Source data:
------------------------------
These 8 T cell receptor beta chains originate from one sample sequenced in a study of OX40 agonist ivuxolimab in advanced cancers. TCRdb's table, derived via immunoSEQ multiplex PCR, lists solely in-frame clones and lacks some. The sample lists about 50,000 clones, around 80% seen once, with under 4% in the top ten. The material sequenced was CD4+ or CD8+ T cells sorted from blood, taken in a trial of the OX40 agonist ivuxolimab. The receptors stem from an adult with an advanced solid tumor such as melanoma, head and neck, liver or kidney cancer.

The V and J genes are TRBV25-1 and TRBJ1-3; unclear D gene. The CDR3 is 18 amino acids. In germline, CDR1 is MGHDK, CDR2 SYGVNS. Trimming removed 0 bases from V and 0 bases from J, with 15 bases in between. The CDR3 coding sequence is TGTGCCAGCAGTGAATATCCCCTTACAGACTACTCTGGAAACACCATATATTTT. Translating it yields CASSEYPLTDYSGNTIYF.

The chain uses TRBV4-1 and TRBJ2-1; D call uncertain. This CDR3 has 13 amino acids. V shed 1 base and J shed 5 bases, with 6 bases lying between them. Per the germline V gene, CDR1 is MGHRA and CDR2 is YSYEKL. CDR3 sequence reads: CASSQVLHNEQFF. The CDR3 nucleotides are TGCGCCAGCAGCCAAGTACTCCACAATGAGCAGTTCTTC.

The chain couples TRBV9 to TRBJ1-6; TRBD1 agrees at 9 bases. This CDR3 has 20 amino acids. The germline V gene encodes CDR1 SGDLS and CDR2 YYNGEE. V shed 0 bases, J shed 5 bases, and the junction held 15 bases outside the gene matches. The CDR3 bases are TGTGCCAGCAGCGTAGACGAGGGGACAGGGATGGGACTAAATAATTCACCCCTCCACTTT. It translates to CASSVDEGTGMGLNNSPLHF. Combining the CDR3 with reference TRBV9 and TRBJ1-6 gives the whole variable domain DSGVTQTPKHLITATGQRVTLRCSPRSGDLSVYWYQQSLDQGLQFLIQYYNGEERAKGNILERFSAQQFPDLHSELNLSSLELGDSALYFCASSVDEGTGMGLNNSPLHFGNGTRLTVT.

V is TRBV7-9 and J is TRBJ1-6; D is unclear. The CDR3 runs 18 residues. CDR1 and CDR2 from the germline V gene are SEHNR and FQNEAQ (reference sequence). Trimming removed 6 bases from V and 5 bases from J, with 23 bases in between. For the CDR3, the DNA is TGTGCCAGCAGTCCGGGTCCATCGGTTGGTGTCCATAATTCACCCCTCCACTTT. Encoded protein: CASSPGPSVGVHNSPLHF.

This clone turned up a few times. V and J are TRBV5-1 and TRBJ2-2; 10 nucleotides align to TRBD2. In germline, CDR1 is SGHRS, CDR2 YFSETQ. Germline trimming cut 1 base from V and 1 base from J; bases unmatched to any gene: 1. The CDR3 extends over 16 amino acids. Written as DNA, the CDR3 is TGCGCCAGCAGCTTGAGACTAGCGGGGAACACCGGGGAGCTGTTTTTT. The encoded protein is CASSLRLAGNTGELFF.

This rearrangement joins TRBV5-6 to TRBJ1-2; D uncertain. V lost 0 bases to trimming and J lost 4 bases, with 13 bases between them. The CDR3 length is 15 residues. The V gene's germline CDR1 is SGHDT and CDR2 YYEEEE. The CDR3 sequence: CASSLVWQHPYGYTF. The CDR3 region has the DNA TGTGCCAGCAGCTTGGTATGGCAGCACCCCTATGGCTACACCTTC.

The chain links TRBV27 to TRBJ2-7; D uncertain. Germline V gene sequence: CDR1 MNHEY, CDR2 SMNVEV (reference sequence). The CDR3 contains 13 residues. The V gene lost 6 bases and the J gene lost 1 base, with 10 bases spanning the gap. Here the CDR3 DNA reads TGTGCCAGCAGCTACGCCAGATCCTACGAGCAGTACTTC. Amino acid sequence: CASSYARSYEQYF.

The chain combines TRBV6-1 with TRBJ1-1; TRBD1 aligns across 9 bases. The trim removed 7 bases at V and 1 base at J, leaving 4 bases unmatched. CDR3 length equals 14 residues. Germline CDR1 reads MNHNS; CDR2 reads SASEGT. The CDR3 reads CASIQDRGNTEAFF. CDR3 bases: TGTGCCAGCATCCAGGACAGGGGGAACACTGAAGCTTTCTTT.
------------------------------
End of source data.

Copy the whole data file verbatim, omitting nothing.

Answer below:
These 8 T cell receptor beta chains originate from one sample sequenced in a study of OX40 agonist ivuxolimab in advanced cancers. TCRdb's table, derived via immunoSEQ multiplex PCR, lists solely in-frame clones and lacks some. The sample lists about 50,000 clones, around 80% seen once, with under 4% in the top ten. The material sequenced was CD4+ or CD8+ T cells sorted from blood, taken in a trial of the OX40 agonist ivuxolimab. The receptors stem from an adult with an advanced solid tumor such as melanoma, head and neck, liver or kidney cancer.

The V and J genes are TRBV25-1 and TRBJ1-3; unclear D gene. The CDR3 is 18 amino acids. In germline, CDR1 is MGHDK, CDR2 SYGVNS. Trimming removed 0 bases from V and 0 bases from J, with 15 bases in between. The CDR3 coding sequence is TGTGCCAGCAGTGAATATCCCCTTACAGACTACTCTGGAAACACCATATATTTT. Translating it yields CASSEYPLTDYSGNTIYF.

The chain uses TRBV4-1 and TRBJ2-1; D call uncertain. This CDR3 has 13 amino acids. V shed 1 base and J shed 5 bases, with 6 bases lying between them. Per the germline V gene, CDR1 is MGHRA and CDR2 is YSYEKL. CDR3 sequence reads: CASSQVLHNEQFF. The CDR3 nucleotides are TGCGCCAGCAGCCAAGTACTCCACAATGAGCAGTTCTTC.

The chain couples TRBV9 to TRBJ1-6; TRBD1 agrees at 9 bases. This CDR3 has 20 amino acids. The germline V gene encodes CDR1 SGDLS and CDR2 YYNGEE. V shed 0 bases, J shed 5 bases, and the junction held 15 bases outside the gene matches. The CDR3 bases are TGTGCCAGCAGCGTAGACGAGGGGACAGGGATGGGACTAAATAATTCACCCCTCCACTTT. It translates to CASSVDEGTGMGLNNSPLHF. Combining the CDR3 with reference TRBV9 and TRBJ1-6 gives the whole variable domain DSGVTQTPKHLITATGQRVTLRCSPRSGDLSVYWYQQSLDQGLQFLIQYYNGEERAKGNILERFSAQQFPDLHSELNLSSLELGDSALYFCASSVDEGTGMGLNNSPLHFGNGTRLTVT.

V is TRBV7-9 and J is TRBJ1-6; D is unclear. The CDR3 runs 18 residues. CDR1 and CDR2 from the germline V gene are SEHNR and FQNEAQ (reference sequence). Trimming removed 6 bases from V and 5 bases from J, with 23 bases in between. For the CDR3, the DNA is TGTGCCAGCAGTCCGGGTCCATCGGTTGGTGTCCATAATTCACCCCTCCACTTT. Encoded protein: CASSPGPSVGVHNSPLHF.

This clone turned up a few times. V and J are TRBV5-1 and TRBJ2-2; 10 nucleotides align to TRBD2. In germline, CDR1 is SGHRS, CDR2 YFSETQ. Germline trimming cut 1 base from V and 1 base from J; bases unmatched to any gene: 1. The CDR3 extends over 16 amino acids. Written as DNA, the CDR3 is TGCGCCAGCAGCTTGAGACTAGCGGGGAACACCGGGGAGCTGTTTTTT. The encoded protein is CASSLRLAGNTGELFF.

This rearrangement joins TRBV5-6 to TRBJ1-2; D uncertain. V lost 0 bases to trimming and J lost 4 bases, with 13 bases between them. The CDR3 length is 15 residues. The V gene's germline CDR1 is SGHDT and CDR2 YYEEEE. The CDR3 sequence: CASSLVWQHPYGYTF. The CDR3 region has the DNA TGTGCCAGCAGCTTGGTATGGCAGCACCCCTATGGCTACACCTTC.

The chain links TRBV27 to TRBJ2-7; D uncertain. Germline V gene sequence: CDR1 MNHEY, CDR2 SMNVEV (reference sequence). The CDR3 contains 13 residues. The V gene lost 6 bases and the J gene lost 1 base, with 10 bases spanning the gap. Here the CDR3 DNA reads TGTGCCAGCAGCTACGCCAGATCCTACGAGCAGTACTTC. Amino acid sequence: CASSYARSYEQYF.

The chain combines TRBV6-1 with TRBJ1-1; TRBD1 aligns across 9 bases. The trim removed 7 bases at V and 1 base at J, leaving 4 bases unmatched. CDR3 length equals 14 residues. Germline CDR1 reads MNHNS; CDR2 reads SASEGT. The CDR3 reads CASIQDRGNTEAFF. CDR3 bases: TGTGCCAGCATCCAGGACAGGGGGAACACTGAAGCTTTCTTT.